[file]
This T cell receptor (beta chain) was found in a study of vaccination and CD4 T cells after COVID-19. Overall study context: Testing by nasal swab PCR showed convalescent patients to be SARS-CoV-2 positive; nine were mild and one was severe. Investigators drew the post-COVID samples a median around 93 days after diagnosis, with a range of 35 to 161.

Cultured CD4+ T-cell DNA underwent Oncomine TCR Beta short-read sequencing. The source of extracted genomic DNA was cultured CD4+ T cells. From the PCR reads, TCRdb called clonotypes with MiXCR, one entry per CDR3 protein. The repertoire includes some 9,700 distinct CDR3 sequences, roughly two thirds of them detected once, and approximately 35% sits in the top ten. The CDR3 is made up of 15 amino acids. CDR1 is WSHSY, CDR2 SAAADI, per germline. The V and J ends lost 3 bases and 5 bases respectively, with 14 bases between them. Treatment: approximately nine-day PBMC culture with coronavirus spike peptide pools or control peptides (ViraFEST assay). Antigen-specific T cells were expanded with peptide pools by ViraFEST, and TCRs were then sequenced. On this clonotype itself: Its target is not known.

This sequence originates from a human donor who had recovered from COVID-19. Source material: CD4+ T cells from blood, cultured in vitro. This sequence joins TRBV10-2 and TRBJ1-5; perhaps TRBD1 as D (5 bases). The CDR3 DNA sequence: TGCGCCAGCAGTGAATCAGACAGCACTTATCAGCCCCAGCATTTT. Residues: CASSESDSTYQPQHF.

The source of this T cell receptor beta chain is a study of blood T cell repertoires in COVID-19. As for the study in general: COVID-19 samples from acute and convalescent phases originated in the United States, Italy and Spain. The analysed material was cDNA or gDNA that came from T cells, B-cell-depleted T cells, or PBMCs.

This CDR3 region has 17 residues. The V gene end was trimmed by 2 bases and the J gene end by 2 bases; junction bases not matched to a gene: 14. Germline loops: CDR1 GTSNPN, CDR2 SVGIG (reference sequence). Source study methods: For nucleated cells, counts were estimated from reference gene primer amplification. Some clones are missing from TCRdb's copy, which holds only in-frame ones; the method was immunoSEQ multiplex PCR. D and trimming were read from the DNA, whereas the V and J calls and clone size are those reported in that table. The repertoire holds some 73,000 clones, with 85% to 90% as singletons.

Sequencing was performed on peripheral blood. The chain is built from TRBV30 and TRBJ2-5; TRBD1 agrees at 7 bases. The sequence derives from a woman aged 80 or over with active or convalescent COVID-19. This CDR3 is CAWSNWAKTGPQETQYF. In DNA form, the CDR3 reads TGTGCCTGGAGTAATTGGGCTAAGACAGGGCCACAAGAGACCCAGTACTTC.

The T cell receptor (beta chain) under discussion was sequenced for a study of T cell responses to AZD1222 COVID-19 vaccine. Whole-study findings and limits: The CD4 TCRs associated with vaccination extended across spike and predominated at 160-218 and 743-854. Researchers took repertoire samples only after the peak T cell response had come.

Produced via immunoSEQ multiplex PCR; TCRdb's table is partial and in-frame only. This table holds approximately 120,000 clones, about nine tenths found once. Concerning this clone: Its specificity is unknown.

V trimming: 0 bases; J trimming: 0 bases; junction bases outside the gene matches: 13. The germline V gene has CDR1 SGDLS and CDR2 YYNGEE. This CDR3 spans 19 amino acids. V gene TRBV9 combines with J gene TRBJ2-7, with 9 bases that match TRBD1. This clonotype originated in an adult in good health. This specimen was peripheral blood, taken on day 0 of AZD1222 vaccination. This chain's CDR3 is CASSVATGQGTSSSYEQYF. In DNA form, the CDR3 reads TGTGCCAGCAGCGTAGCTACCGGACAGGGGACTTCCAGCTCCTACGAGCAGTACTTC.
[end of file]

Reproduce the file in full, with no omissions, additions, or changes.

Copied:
This T cell receptor (beta chain) was found in a study of vaccination and CD4 T cells after COVID-19. Overall study context: Testing by nasal swab PCR showed convalescent patients to be SARS-CoV-2 positive; nine were mild and one was severe. Investigators drew the post-COVID samples a median around 93 days after diagnosis, with a range of 35 to 161.

Cultured CD4+ T-cell DNA underwent Oncomine TCR Beta short-read sequencing. The source of extracted genomic DNA was cultured CD4+ T cells. From the PCR reads, TCRdb called clonotypes with MiXCR, one entry per CDR3 protein. The repertoire includes some 9,700 distinct CDR3 sequences, roughly two thirds of them detected once, and approximately 35% sits in the top ten. The CDR3 is made up of 15 amino acids. CDR1 is WSHSY, CDR2 SAAADI, per germline. The V and J ends lost 3 bases and 5 bases respectively, with 14 bases between them. Treatment: approximately nine-day PBMC culture with coronavirus spike peptide pools or control peptides (ViraFEST assay). Antigen-specific T cells were expanded with peptide pools by ViraFEST, and TCRs were then sequenced. On this clonotype itself: Its target is not known.

This sequence originates from a human donor who had recovered from COVID-19. Source material: CD4+ T cells from blood, cultured in vitro. This sequence joins TRBV10-2 and TRBJ1-5; perhaps TRBD1 as D (5 bases). The CDR3 DNA sequence: TGCGCCAGCAGTGAATCAGACAGCACTTATCAGCCCCAGCATTTT. Residues: CASSESDSTYQPQHF.

The source of this T cell receptor beta chain is a study of blood T cell repertoires in COVID-19. As for the study in general: COVID-19 samples from acute and convalescent phases originated in the United States, Italy and Spain. The analysed material was cDNA or gDNA that came from T cells, B-cell-depleted T cells, or PBMCs.

This CDR3 region has 17 residues. The V gene end was trimmed by 2 bases and the J gene end by 2 bases; junction bases not matched to a gene: 14. Germline loops: CDR1 GTSNPN, CDR2 SVGIG (reference sequence). Source study methods: For nucleated cells, counts were estimated from reference gene primer amplification. Some clones are missing from TCRdb's copy, which holds only in-frame ones; the method was immunoSEQ multiplex PCR. D and trimming were read from the DNA, whereas the V and J calls and clone size are those reported in that table. The repertoire holds some 73,000 clones, with 85% to 90% as singletons.

Sequencing was performed on peripheral blood. The chain is built from TRBV30 and TRBJ2-5; TRBD1 agrees at 7 bases. The sequence derives from a woman aged 80 or over with active or convalescent COVID-19. This CDR3 is CAWSNWAKTGPQETQYF. In DNA form, the CDR3 reads TGTGCCTGGAGTAATTGGGCTAAGACAGGGCCACAAGAGACCCAGTACTTC.

The T cell receptor (beta chain) under discussion was sequenced for a study of T cell responses to AZD1222 COVID-19 vaccine. Whole-study findings and limits: The CD4 TCRs associated with vaccination extended across spike and predominated at 160-218 and 743-854. Researchers took repertoire samples only after the peak T cell response had come.

Produced via immunoSEQ multiplex PCR; TCRdb's table is partial and in-frame only. This table holds approximately 120,000 clones, about nine tenths found once. Concerning this clone: Its specificity is unknown.

V trimming: 0 bases; J trimming: 0 bases; junction bases outside the gene matches: 13. The germline V gene has CDR1 SGDLS and CDR2 YYNGEE. This CDR3 spans 19 amino acids. V gene TRBV9 combines with J gene TRBJ2-7, with 9 bases that match TRBD1. This clonotype originated in an adult in good health. This specimen was peripheral blood, taken on day 0 of AZD1222 vaccination. This chain's CDR3 is CASSVATGQGTSSSYEQYF. In DNA form, the CDR3 reads TGTGCCAGCAGCGTAGCTACCGGACAGGGGACTTCCAGCTCCTACGAGCAGTACTTC.